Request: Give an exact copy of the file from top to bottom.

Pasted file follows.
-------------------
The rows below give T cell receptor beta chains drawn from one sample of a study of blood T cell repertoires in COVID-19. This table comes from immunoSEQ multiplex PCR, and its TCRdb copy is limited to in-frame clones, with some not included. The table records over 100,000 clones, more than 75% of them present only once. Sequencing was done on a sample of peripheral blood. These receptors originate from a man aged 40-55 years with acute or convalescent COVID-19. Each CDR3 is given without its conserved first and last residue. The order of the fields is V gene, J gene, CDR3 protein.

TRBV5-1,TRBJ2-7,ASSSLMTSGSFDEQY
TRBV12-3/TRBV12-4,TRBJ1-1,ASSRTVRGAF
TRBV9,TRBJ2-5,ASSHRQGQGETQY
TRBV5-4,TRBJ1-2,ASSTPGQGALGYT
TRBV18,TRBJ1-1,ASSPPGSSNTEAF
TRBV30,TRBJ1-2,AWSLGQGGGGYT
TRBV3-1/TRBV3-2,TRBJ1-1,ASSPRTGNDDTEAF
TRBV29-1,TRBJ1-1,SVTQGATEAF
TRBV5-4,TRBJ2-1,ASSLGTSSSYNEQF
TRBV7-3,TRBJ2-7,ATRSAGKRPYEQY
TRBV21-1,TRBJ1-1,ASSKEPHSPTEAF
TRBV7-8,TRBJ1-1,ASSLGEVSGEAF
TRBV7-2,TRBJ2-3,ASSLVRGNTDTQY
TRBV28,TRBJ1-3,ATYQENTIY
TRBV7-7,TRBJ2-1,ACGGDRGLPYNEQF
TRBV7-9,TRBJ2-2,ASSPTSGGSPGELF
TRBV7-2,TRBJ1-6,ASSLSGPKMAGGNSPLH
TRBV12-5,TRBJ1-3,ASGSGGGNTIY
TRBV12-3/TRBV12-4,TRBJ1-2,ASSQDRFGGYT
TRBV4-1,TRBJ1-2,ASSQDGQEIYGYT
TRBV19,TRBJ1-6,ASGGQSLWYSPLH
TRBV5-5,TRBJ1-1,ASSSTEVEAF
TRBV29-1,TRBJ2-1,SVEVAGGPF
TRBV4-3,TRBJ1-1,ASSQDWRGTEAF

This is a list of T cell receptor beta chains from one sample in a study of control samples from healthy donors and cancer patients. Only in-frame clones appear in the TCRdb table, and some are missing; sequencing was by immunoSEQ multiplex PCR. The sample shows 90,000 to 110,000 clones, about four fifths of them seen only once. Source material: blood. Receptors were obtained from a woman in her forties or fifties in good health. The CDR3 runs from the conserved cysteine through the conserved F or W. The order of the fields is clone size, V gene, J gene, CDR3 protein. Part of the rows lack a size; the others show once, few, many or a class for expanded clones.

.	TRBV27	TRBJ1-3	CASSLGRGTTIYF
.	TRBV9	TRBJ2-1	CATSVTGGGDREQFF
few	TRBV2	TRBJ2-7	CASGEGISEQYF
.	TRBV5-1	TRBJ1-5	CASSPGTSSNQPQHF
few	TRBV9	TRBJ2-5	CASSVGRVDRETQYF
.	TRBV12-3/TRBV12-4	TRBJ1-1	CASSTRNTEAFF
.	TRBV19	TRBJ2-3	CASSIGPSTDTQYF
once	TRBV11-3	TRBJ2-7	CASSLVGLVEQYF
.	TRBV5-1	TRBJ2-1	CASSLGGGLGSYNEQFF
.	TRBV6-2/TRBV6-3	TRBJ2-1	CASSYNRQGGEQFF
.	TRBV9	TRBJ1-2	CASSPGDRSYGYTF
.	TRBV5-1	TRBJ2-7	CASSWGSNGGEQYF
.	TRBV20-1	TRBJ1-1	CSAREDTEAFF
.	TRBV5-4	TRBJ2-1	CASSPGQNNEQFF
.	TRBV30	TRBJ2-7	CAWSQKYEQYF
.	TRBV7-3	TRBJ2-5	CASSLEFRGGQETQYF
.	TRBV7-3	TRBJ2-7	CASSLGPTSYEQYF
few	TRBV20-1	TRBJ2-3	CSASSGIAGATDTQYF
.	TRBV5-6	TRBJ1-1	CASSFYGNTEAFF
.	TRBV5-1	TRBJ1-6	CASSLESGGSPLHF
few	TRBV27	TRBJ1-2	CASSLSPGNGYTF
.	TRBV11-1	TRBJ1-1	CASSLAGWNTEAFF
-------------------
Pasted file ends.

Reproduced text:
The rows below give T cell receptor beta chains drawn from one sample of a study of blood T cell repertoires in COVID-19. This table comes from immunoSEQ multiplex PCR, and its TCRdb copy is limited to in-frame clones, with some not included. The table records over 100,000 clones, more than 75% of them present only once. Sequencing was done on a sample of peripheral blood. These receptors originate from a man aged 40-55 years with acute or convalescent COVID-19. Each CDR3 is given without its conserved first and last residue. The order of the fields is V gene, J gene, CDR3 protein.

TRBV5-1,TRBJ2-7,ASSSLMTSGSFDEQY
TRBV12-3/TRBV12-4,TRBJ1-1,ASSRTVRGAF
TRBV9,TRBJ2-5,ASSHRQGQGETQY
TRBV5-4,TRBJ1-2,ASSTPGQGALGYT
TRBV18,TRBJ1-1,ASSPPGSSNTEAF
TRBV30,TRBJ1-2,AWSLGQGGGGYT
TRBV3-1/TRBV3-2,TRBJ1-1,ASSPRTGNDDTEAF
TRBV29-1,TRBJ1-1,SVTQGATEAF
TRBV5-4,TRBJ2-1,ASSLGTSSSYNEQF
TRBV7-3,TRBJ2-7,ATRSAGKRPYEQY
TRBV21-1,TRBJ1-1,ASSKEPHSPTEAF
TRBV7-8,TRBJ1-1,ASSLGEVSGEAF
TRBV7-2,TRBJ2-3,ASSLVRGNTDTQY
TRBV28,TRBJ1-3,ATYQENTIY
TRBV7-7,TRBJ2-1,ACGGDRGLPYNEQF
TRBV7-9,TRBJ2-2,ASSPTSGGSPGELF
TRBV7-2,TRBJ1-6,ASSLSGPKMAGGNSPLH
TRBV12-5,TRBJ1-3,ASGSGGGNTIY
TRBV12-3/TRBV12-4,TRBJ1-2,ASSQDRFGGYT
TRBV4-1,TRBJ1-2,ASSQDGQEIYGYT
TRBV19,TRBJ1-6,ASGGQSLWYSPLH
TRBV5-5,TRBJ1-1,ASSSTEVEAF
TRBV29-1,TRBJ2-1,SVEVAGGPF
TRBV4-3,TRBJ1-1,ASSQDWRGTEAF

This is a list of T cell receptor beta chains from one sample in a study of control samples from healthy donors and cancer patients. Only in-frame clones appear in the TCRdb table, and some are missing; sequencing was by immunoSEQ multiplex PCR. The sample shows 90,000 to 110,000 clones, about four fifths of them seen only once. Source material: blood. Receptors were obtained from a woman in her forties or fifties in good health. The CDR3 runs from the conserved cysteine through the conserved F or W. The order of the fields is clone size, V gene, J gene, CDR3 protein. Part of the rows lack a size; the others show once, few, many or a class for expanded clones.

.	TRBV27	TRBJ1-3	CASSLGRGTTIYF
.	TRBV9	TRBJ2-1	CATSVTGGGDREQFF
few	TRBV2	TRBJ2-7	CASGEGISEQYF
.	TRBV5-1	TRBJ1-5	CASSPGTSSNQPQHF
few	TRBV9	TRBJ2-5	CASSVGRVDRETQYF
.	TRBV12-3/TRBV12-4	TRBJ1-1	CASSTRNTEAFF
.	TRBV19	TRBJ2-3	CASSIGPSTDTQYF
once	TRBV11-3	TRBJ2-7	CASSLVGLVEQYF
.	TRBV5-1	TRBJ2-1	CASSLGGGLGSYNEQFF
.	TRBV6-2/TRBV6-3	TRBJ2-1	CASSYNRQGGEQFF
.	TRBV9	TRBJ1-2	CASSPGDRSYGYTF
.	TRBV5-1	TRBJ2-7	CASSWGSNGGEQYF
.	TRBV20-1	TRBJ1-1	CSAREDTEAFF
.	TRBV5-4	TRBJ2-1	CASSPGQNNEQFF
.	TRBV30	TRBJ2-7	CAWSQKYEQYF
.	TRBV7-3	TRBJ2-5	CASSLEFRGGQETQYF
.	TRBV7-3	TRBJ2-7	CASSLGPTSYEQYF
few	TRBV20-1	TRBJ2-3	CSASSGIAGATDTQYF
.	TRBV5-6	TRBJ1-1	CASSFYGNTEAFF
.	TRBV5-1	TRBJ1-6	CASSLESGGSPLHF
few	TRBV27	TRBJ1-2	CASSLSPGNGYTF
.	TRBV11-1	TRBJ1-1	CASSLAGWNTEAFF